traintest Linear Cubic Area Lanczos Mixed std     Linear 0.33 0.63 0.33 0.65 0.48 0.18   Cubic 0.79 0.25 0.78 0.22 0.52 0.32   Area 0.32 0.85 0.31 0.95 0.50 0.34   Lanczos 1.023 0.31 1.02 0.19 0.58 0.45   Mixed 0.36 0.29 0.37 0.30 0.34 0.04  

Table 5: Learning the downsampling style. The first column and row show the downsampling methods used during the training and testing time respectively. The values in the first block show the pairwise error metric in eq. (6) between corresponding downsampling methods. The last column shows the standard deviation of the error metric across different downsampling methods at test time.

The network recognizes the downsampling style. During training, we randomly crop a region from a image. Next, we downsample the whole image by a factor of . The downsampling style, e.g., bilinear, bicubic, and Lanczos, may leave artifacts in images that the network may learn to recognize. To make the identification of the downsampling method difficult, at each stochastic gradient descent iteration, we randomly pick either the bicubic, bilinear, lanczos, or the area method as defined in OpenCV [16]. As shown in Table 4, the randomization of different downsampling methods significantly improves the detection performance by at least .

In Table 5, we perform another experiment that clearly shows that network learns the downsampling style. We train our network by using only one downsampling method. Then, we test the network on the pretext task by using only one (possibly different) method. If the network has learned to detect the downsampling method, then it will perform poorly at test time when using a different one. As an error metric, we use the first term in the loss function normalized by the average of the norm of the feature vector. More precisely, the error when the network is trained with the -th downsampling style and tested on the -th one is


where denotes the counting vector of the network trained with the -th downsampling method. denotes the downsampling transformation using the -th method. is the tiling transformation that gives the -th tile.

Table 5 collects all the computed errors. The element in row and column shows the pairwise error metric . The last column shows the standard deviation of this error metric across different downsampling methods. A higher value means that the network is sensitive to the downsampling method. This experiment clearly shows that the network learns the downsampling style. Another observation that can be made based on the similarity of the errors, is that the pairs (linear, area) and (cubic, lanczos) leave similar artifacts in downsampling.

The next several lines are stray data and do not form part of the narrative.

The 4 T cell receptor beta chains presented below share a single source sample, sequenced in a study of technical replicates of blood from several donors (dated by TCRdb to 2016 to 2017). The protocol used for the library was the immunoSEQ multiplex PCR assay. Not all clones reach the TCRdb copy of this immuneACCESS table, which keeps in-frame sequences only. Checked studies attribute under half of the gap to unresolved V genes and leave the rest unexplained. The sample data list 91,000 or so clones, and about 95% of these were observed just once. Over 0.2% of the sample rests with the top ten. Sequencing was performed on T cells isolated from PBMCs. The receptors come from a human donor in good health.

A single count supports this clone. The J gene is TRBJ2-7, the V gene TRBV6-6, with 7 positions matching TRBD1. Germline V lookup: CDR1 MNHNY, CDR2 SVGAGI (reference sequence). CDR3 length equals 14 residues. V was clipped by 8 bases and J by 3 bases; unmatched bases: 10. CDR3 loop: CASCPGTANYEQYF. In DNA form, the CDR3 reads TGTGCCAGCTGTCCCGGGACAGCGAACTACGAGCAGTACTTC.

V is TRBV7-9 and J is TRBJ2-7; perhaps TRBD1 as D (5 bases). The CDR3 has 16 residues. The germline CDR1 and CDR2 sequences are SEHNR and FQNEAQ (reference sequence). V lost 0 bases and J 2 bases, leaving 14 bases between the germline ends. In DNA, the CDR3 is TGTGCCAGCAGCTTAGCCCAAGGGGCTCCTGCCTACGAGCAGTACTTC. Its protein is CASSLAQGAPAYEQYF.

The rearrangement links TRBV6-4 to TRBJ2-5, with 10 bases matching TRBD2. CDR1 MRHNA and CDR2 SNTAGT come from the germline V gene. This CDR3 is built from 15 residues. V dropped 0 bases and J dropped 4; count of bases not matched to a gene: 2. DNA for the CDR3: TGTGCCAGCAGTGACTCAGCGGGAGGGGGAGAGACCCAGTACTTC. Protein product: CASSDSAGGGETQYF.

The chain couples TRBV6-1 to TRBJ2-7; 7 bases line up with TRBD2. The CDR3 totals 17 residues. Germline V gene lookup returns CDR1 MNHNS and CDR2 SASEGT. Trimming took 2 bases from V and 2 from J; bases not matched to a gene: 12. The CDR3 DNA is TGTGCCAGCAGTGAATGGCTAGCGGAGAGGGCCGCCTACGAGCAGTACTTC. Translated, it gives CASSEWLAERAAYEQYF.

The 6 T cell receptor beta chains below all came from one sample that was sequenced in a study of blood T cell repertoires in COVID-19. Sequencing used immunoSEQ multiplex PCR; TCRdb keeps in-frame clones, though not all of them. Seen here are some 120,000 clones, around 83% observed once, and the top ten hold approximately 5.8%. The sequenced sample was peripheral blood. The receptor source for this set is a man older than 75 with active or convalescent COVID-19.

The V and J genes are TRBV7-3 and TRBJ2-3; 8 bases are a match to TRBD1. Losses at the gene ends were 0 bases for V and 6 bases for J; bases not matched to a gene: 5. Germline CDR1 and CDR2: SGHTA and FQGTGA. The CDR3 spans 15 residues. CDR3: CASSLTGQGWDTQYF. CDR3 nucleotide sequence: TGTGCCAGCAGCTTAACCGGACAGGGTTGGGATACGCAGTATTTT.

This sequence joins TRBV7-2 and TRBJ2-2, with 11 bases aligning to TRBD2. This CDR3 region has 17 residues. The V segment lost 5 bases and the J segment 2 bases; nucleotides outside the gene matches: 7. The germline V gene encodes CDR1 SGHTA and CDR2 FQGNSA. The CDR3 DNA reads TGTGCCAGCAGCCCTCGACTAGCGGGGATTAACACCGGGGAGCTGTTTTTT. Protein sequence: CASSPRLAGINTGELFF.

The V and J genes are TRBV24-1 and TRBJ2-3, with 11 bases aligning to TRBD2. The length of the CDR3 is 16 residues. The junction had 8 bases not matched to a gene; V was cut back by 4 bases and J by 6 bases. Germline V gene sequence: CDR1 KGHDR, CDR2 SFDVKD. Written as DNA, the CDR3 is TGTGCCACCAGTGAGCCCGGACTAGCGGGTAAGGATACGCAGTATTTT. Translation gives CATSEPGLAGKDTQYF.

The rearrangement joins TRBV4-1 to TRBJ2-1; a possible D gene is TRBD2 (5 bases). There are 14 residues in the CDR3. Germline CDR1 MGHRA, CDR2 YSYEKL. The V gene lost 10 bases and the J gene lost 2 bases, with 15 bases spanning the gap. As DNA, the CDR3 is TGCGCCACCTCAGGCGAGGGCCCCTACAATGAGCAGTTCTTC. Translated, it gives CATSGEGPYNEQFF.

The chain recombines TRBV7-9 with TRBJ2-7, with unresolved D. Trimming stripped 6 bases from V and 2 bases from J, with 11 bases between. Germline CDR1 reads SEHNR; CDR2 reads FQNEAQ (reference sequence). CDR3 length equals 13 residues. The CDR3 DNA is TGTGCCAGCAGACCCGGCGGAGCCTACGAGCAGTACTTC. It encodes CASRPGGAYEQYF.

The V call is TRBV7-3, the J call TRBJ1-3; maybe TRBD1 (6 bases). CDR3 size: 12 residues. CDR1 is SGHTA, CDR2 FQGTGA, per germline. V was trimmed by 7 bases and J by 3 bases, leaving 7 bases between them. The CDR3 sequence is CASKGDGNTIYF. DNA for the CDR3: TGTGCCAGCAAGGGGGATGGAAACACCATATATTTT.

The network recognizes chromatic aberration. The presence of chromatic aberration and its undesirable effects on learning have been pointed out by Doersch et al. [9]. Chromatic aberration is a relative shift between the color channels that increases in the outward radial direction. Hence, our network can use this property to tell tiles apart from the dowsampled images. In fact, tiles will have a strongly diagonal chromatic aberration, while the downsampled image will have a radial aberration. We already reduce its effect by choosing the central region in the very first cropping preprocessing. To further reduce its effect, we train the network with both color and grayscale images (obtained by replicating the average color across all channels). In training, we randomly choose color images of the time and grayscale images of the time. This choice is consistent across all the terms in the loss function (i.e., all tiles and downsampled images are either colored or grayscale). While this choice does not completely solve the issue, it does improve the performance of the model. We find that completely eliminating the color from images leads to a loss in performance in transfer learning (see Table 4).

Figure 4: Examples of activating/ignored images. (a) and (b) show the top 16 images with the highest and lowest counting feature magnitude from the validation set of ImageNet. (c) and (d) show the top 16 images with the highest and lowest counting feature magnitude from the test set of COCO.

5.3 Analysis

We use visualization and nearest neighbor search to see what visual primitives our trained network counts. Ideally, these visual primitives should capture high-level concepts like objects or object parts rather than low-level concepts like edges and corners. In fact, detecting simple corners will not go a long way in semantic scene understanding. To avoid dataset bias, we train our model on ImageNet (with no labeles) and show the results on COCO dataset.

Figure 5: Image croppings of increasing size. The number of visual primitives should increase going from left to right.